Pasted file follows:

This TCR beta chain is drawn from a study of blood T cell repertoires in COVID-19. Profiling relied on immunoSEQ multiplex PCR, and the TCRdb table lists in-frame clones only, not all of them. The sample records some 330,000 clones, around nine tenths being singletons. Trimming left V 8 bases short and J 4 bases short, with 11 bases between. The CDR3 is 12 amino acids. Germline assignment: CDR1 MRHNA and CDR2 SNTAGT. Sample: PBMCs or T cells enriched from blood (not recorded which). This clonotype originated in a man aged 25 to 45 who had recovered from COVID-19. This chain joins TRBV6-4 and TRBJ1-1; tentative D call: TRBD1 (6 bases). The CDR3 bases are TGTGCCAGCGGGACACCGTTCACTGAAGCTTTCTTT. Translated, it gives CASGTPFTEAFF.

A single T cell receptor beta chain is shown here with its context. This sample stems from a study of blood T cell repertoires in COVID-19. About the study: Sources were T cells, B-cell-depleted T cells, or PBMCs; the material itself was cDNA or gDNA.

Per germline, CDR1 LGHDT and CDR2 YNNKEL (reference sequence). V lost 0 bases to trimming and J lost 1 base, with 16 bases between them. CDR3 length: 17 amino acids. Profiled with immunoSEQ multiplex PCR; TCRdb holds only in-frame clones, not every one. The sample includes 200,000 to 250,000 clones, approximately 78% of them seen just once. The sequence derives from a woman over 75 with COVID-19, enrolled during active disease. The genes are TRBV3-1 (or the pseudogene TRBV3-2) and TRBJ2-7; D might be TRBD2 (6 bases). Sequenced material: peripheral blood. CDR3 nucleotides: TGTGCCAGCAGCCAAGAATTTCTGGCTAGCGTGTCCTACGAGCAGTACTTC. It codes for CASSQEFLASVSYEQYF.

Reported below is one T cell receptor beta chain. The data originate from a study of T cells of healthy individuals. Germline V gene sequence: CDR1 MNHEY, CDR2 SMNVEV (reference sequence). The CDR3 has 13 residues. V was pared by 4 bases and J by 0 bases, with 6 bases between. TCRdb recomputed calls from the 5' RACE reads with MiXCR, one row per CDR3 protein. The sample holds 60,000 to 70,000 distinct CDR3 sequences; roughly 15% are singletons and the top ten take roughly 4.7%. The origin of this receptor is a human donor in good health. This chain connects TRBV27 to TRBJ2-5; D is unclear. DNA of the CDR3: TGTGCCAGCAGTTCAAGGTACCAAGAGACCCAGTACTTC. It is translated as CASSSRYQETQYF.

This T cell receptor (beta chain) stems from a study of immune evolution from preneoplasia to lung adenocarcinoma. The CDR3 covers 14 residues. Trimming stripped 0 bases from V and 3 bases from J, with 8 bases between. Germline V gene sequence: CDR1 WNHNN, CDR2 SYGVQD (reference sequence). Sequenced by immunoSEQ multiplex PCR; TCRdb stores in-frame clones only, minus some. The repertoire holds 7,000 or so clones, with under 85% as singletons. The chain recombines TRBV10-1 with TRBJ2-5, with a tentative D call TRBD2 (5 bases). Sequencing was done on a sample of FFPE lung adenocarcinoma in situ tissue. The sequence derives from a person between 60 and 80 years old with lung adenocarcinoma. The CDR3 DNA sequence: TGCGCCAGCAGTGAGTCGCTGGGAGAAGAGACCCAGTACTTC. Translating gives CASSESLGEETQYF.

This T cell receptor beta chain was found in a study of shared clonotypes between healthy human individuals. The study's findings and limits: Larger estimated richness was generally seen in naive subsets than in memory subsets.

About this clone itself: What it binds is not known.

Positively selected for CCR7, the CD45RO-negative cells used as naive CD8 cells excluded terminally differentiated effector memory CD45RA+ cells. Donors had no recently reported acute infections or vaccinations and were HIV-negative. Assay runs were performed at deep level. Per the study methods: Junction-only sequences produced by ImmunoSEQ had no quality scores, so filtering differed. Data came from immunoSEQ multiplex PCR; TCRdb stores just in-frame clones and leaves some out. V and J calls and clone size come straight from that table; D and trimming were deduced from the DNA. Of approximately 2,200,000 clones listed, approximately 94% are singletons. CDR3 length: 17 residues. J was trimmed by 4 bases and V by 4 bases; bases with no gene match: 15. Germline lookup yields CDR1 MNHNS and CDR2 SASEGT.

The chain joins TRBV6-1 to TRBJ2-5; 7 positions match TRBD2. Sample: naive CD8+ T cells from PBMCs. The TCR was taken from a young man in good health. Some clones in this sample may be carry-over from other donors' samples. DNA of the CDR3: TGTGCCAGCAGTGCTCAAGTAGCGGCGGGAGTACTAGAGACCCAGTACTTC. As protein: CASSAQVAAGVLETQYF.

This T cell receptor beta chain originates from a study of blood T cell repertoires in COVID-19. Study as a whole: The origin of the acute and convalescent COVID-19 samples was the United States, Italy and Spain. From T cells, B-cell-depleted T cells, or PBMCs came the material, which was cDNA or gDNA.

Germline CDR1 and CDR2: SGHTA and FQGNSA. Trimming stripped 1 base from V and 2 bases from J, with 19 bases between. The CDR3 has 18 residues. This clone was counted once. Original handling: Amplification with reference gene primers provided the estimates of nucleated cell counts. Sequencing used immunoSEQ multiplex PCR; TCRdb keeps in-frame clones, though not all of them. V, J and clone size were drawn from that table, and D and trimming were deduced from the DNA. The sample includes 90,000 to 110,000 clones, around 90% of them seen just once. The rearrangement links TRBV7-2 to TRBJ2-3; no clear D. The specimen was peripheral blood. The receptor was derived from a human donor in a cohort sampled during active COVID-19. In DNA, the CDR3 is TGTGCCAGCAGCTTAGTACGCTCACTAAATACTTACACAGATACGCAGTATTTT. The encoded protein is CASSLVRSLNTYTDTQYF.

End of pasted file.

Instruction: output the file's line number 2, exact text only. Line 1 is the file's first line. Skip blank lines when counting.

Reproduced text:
A single T cell receptor beta chain is shown here with its context. This sample stems from a study of blood T cell repertoires in COVID-19. About the study: Sources were T cells, B-cell-depleted T cells, or PBMCs; the material itself was cDNA or gDNA.